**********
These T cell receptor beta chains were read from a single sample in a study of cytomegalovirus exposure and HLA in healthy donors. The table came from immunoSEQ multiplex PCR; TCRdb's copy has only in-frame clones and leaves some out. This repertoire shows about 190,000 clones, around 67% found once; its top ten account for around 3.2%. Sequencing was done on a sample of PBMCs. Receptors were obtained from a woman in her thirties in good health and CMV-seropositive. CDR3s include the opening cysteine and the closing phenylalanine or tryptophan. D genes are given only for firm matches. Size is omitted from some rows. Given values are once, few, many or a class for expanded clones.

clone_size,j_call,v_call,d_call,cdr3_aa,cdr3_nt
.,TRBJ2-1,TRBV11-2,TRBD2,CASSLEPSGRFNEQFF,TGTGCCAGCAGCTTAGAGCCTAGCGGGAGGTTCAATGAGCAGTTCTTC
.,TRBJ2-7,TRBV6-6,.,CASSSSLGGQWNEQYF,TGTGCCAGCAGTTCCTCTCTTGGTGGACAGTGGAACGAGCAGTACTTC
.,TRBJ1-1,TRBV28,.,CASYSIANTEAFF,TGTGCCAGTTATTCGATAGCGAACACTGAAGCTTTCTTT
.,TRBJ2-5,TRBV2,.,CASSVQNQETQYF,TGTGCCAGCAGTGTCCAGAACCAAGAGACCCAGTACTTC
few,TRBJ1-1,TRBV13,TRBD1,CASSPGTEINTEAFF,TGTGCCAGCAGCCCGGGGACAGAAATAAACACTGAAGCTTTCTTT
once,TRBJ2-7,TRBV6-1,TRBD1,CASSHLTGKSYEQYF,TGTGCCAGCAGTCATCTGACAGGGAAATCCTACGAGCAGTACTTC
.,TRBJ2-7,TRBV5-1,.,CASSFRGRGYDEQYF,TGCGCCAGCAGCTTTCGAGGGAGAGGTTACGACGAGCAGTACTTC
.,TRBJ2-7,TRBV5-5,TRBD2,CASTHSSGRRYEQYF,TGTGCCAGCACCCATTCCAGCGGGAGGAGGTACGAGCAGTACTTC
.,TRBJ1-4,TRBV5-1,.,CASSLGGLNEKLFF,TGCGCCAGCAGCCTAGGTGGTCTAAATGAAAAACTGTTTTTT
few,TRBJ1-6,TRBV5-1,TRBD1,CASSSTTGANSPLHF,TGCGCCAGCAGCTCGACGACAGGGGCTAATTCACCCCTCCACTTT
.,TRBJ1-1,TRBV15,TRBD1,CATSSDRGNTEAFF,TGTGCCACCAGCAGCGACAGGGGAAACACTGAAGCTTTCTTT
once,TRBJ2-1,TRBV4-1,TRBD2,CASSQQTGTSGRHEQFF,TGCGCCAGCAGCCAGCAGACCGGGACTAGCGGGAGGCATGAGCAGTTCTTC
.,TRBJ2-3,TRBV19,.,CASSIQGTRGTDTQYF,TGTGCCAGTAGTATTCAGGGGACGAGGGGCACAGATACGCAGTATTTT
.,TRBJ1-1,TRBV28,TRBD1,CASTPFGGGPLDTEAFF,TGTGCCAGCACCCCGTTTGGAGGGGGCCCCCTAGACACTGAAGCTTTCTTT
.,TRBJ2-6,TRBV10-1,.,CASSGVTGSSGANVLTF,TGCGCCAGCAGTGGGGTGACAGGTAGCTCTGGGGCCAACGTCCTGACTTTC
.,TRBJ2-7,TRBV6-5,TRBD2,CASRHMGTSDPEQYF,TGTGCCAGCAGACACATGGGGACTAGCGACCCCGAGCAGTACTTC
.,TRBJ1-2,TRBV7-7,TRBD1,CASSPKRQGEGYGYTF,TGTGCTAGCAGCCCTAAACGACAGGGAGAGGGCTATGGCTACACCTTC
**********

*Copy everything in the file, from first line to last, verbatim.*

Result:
These T cell receptor beta chains were read from a single sample in a study of cytomegalovirus exposure and HLA in healthy donors. The table came from immunoSEQ multiplex PCR; TCRdb's copy has only in-frame clones and leaves some out. This repertoire shows about 190,000 clones, around 67% found once; its top ten account for around 3.2%. Sequencing was done on a sample of PBMCs. Receptors were obtained from a woman in her thirties in good health and CMV-seropositive. CDR3s include the opening cysteine and the closing phenylalanine or tryptophan. D genes are given only for firm matches. Size is omitted from some rows. Given values are once, few, many or a class for expanded clones.

clone_size,j_call,v_call,d_call,cdr3_aa,cdr3_nt
.,TRBJ2-1,TRBV11-2,TRBD2,CASSLEPSGRFNEQFF,TGTGCCAGCAGCTTAGAGCCTAGCGGGAGGTTCAATGAGCAGTTCTTC
.,TRBJ2-7,TRBV6-6,.,CASSSSLGGQWNEQYF,TGTGCCAGCAGTTCCTCTCTTGGTGGACAGTGGAACGAGCAGTACTTC
.,TRBJ1-1,TRBV28,.,CASYSIANTEAFF,TGTGCCAGTTATTCGATAGCGAACACTGAAGCTTTCTTT
.,TRBJ2-5,TRBV2,.,CASSVQNQETQYF,TGTGCCAGCAGTGTCCAGAACCAAGAGACCCAGTACTTC
few,TRBJ1-1,TRBV13,TRBD1,CASSPGTEINTEAFF,TGTGCCAGCAGCCCGGGGACAGAAATAAACACTGAAGCTTTCTTT
once,TRBJ2-7,TRBV6-1,TRBD1,CASSHLTGKSYEQYF,TGTGCCAGCAGTCATCTGACAGGGAAATCCTACGAGCAGTACTTC
.,TRBJ2-7,TRBV5-1,.,CASSFRGRGYDEQYF,TGCGCCAGCAGCTTTCGAGGGAGAGGTTACGACGAGCAGTACTTC
.,TRBJ2-7,TRBV5-5,TRBD2,CASTHSSGRRYEQYF,TGTGCCAGCACCCATTCCAGCGGGAGGAGGTACGAGCAGTACTTC
.,TRBJ1-4,TRBV5-1,.,CASSLGGLNEKLFF,TGCGCCAGCAGCCTAGGTGGTCTAAATGAAAAACTGTTTTTT
few,TRBJ1-6,TRBV5-1,TRBD1,CASSSTTGANSPLHF,TGCGCCAGCAGCTCGACGACAGGGGCTAATTCACCCCTCCACTTT
.,TRBJ1-1,TRBV15,TRBD1,CATSSDRGNTEAFF,TGTGCCACCAGCAGCGACAGGGGAAACACTGAAGCTTTCTTT
once,TRBJ2-1,TRBV4-1,TRBD2,CASSQQTGTSGRHEQFF,TGCGCCAGCAGCCAGCAGACCGGGACTAGCGGGAGGCATGAGCAGTTCTTC
.,TRBJ2-3,TRBV19,.,CASSIQGTRGTDTQYF,TGTGCCAGTAGTATTCAGGGGACGAGGGGCACAGATACGCAGTATTTT
.,TRBJ1-1,TRBV28,TRBD1,CASTPFGGGPLDTEAFF,TGTGCCAGCACCCCGTTTGGAGGGGGCCCCCTAGACACTGAAGCTTTCTTT
.,TRBJ2-6,TRBV10-1,.,CASSGVTGSSGANVLTF,TGCGCCAGCAGTGGGGTGACAGGTAGCTCTGGGGCCAACGTCCTGACTTTC
.,TRBJ2-7,TRBV6-5,TRBD2,CASRHMGTSDPEQYF,TGTGCCAGCAGACACATGGGGACTAGCGACCCCGAGCAGTACTTC
.,TRBJ1-2,TRBV7-7,TRBD1,CASSPKRQGEGYGYTF,TGTGCTAGCAGCCCTAAACGACAGGGAGAGGGCTATGGCTACACCTTC